3 ways to minimize the impact of an email outage

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Email Continuity for SMBs - Northern NJ Small Business IT Services

Email is down!

Everyone panic!

For many small businesses, email is the primary method of communicating with their customers and vendors. When email is down, work grinds to a halt, sales may be lost and your company’s reputation can be damaged.

So how do you minimize the impact of an outage?

It starts with a plan

Many companies have their own email server. The ones we work with use Microsoft Exchange for the most part. One of the first things we ask a new customer who has their own email server is “what’s your plan should the email server fail?” Most often they say “we have backup tapes”.

Well, that’s a start. But backup tapes don’t get your email server up and running right away. Depending on the problem you may need to wait for parts to be delivered and installed before you even get to the tapes. So what do you do in the meantime? You wait. You lose revenue.

We recommend a better plan.

Cloud Continuity

The first part of the plan is to have an interim solution that ensures no emails are lost and allows your employees to continue working. That’s when a cloud solution shines.

There are several companies that offer email continuity via the cloud. Most of them offer it as part of a bundle that include SPAM filtering and email archiving – but those are topics for another article.

Cloud Continuity works like this…

All email destined for your email server is first sent to the cloud provider and is then passed on to your email server. This is setup when you subscribe to the plan. If your email server goes offline the cloud provider queues the mail until your server is back up and running.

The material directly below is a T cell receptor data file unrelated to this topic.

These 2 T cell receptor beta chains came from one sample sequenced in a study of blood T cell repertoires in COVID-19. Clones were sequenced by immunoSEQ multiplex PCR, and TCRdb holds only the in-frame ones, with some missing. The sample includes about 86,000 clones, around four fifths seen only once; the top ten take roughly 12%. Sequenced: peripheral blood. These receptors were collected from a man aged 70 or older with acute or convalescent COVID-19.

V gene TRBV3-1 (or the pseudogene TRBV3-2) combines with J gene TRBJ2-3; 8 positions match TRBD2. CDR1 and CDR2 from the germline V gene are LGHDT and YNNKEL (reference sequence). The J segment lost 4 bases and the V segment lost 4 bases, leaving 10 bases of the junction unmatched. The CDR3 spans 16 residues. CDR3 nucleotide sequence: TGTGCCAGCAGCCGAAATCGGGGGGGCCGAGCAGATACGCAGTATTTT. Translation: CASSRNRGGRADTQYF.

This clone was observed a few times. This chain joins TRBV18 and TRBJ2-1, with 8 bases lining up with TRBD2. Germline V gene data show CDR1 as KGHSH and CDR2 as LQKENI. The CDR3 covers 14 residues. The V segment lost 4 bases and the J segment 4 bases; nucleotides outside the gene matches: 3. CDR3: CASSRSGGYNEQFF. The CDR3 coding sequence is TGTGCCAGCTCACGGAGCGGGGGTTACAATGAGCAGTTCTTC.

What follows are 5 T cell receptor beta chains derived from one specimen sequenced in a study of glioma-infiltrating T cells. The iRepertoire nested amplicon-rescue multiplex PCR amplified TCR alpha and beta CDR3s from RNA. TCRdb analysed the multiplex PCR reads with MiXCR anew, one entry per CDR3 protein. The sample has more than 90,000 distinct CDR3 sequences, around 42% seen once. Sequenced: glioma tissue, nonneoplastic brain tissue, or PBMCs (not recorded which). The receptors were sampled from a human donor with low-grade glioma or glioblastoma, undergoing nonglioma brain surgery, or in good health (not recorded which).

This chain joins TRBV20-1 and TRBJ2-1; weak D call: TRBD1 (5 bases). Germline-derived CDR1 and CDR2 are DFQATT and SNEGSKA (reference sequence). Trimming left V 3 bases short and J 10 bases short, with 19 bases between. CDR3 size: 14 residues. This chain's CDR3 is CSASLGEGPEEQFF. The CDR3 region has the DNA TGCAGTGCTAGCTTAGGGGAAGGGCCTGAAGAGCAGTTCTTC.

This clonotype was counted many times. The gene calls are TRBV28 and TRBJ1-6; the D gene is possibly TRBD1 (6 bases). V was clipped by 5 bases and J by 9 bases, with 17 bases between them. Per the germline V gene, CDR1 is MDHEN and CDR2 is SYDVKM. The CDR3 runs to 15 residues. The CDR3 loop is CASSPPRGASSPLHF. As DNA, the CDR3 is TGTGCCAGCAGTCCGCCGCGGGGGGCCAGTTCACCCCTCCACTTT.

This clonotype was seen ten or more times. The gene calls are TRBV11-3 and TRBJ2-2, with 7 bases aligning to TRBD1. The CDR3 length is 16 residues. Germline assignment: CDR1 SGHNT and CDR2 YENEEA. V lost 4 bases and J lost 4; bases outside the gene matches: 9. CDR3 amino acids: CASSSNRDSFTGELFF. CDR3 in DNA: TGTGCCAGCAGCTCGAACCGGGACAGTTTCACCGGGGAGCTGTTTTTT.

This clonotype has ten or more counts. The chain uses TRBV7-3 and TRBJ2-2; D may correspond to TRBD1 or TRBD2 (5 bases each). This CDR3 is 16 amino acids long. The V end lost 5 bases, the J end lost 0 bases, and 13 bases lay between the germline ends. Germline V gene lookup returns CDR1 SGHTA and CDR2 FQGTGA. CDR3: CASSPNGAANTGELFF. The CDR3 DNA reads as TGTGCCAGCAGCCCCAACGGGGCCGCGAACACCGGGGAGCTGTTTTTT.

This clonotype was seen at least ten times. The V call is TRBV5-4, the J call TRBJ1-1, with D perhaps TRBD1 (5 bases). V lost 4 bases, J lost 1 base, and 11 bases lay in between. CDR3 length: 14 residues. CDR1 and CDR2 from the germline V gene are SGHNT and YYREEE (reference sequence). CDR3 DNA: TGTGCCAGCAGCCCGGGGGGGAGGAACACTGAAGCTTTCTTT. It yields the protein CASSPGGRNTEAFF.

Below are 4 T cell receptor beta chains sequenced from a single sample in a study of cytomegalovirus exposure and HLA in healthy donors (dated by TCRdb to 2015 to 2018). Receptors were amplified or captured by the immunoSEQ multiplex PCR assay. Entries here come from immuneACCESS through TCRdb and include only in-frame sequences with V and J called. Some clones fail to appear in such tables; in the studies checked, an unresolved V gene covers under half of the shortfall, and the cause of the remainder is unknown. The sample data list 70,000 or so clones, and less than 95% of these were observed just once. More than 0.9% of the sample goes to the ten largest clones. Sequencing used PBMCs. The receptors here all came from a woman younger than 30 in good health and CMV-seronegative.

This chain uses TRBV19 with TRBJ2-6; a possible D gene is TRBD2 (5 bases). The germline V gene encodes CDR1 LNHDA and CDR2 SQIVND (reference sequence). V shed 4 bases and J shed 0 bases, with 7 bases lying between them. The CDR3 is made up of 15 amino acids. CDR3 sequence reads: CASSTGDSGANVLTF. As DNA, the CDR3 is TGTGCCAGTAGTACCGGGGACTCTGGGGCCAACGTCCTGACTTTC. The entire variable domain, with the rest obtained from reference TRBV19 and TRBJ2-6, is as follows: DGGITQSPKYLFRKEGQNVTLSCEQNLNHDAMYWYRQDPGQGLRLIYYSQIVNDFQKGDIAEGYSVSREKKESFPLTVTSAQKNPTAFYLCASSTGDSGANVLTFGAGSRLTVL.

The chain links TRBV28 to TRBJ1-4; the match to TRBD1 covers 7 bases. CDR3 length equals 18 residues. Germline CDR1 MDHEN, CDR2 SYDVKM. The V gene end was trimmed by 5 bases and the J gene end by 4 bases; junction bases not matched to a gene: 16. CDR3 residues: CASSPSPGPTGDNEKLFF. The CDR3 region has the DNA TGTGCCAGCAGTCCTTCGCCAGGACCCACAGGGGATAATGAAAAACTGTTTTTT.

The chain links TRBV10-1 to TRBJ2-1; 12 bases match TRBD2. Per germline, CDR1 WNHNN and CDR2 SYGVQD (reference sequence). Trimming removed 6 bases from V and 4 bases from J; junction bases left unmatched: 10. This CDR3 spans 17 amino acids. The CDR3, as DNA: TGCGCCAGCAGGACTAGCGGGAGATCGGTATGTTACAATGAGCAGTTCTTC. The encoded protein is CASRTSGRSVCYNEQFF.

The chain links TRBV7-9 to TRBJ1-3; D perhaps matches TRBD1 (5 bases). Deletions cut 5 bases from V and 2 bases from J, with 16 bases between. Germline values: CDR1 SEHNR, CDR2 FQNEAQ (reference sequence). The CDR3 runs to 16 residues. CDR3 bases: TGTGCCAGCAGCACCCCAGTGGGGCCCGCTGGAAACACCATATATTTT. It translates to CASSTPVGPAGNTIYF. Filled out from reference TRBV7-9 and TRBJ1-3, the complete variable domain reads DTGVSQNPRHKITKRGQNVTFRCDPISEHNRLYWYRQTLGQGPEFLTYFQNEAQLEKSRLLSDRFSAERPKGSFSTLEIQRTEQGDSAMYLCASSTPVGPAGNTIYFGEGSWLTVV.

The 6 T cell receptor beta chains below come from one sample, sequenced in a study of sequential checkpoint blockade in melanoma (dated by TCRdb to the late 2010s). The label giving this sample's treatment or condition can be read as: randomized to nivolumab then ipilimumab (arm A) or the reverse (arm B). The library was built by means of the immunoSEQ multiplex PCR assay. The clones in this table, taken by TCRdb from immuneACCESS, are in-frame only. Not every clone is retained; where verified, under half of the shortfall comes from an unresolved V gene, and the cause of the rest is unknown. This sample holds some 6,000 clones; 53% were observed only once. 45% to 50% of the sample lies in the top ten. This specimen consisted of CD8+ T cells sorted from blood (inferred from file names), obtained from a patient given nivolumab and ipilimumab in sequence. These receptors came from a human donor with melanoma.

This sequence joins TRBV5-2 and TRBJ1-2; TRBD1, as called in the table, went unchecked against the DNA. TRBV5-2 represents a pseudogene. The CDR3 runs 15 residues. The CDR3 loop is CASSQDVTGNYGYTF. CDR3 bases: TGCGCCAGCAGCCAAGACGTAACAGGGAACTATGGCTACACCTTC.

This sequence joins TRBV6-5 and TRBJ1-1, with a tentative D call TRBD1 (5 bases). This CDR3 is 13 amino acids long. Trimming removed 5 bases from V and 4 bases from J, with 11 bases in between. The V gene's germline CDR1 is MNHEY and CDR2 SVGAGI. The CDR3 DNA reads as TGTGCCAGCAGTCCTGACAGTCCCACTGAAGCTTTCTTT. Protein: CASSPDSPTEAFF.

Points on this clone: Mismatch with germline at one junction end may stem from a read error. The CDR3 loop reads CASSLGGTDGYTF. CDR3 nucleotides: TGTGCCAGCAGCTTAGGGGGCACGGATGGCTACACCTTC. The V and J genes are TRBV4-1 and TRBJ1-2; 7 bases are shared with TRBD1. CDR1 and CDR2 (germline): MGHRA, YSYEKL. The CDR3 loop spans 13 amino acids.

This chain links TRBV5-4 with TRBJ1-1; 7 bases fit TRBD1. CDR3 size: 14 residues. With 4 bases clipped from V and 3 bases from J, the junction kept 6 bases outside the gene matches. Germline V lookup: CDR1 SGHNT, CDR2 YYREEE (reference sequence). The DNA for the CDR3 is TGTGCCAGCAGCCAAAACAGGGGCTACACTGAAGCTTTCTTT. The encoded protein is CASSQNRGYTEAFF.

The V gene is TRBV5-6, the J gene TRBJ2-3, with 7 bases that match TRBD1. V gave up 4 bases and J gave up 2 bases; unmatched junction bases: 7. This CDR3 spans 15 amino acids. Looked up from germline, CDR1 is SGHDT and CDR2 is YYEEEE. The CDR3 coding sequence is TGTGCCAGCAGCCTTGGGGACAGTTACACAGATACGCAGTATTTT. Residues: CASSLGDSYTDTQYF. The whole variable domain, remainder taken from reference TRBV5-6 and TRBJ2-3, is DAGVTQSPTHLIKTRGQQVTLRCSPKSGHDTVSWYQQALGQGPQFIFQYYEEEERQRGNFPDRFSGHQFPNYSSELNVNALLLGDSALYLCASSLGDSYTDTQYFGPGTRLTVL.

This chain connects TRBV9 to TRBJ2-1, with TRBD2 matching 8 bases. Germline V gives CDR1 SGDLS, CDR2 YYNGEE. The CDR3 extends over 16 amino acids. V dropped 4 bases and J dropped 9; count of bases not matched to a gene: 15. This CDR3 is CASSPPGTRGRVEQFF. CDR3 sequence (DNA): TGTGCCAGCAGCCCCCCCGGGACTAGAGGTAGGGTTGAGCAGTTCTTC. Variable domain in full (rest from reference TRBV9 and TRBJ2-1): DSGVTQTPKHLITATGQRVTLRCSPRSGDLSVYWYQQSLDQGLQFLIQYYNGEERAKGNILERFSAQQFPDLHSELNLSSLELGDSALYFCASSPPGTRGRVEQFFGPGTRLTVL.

During the outage, your employees can access and reply to or forward any email that is being held in the queue via a web portal. It’s not as fully functional as your standard email client, but it does a good enough job to keep you, your employees and your customers happily chugging along.

When your server comes back online the queued emails start flowing to your email server.

Better Backups

The next part of the plan is to have better backups. As far as I am concerned, tapes are dead. I am sure there are a lot of folks who will argue with me about that but in the SMB arena you just can’t win that argument. At least not with me.

So if not tapes, what? Disk, of course. Backups to disk are so much more reliable and fast that the idea of using tapes ever again seems absurd. Clearly reliability is important but why is speed? I mean, you don’t really care how long a backup takes so long as it’s done by the time you get into the office in the morning, right? Well, as long as a backup takes, so does a restore.

Restoring from tape, for anyone who has ever done it, is a long and often tedious operation. Tapes are slow and they have to be changed. And if you have several gigabytes of email to restore, not to mention the operating system and applications on an email server, it could take many, MANY hours to complete. That means more downtime and loss of productivity and revenue.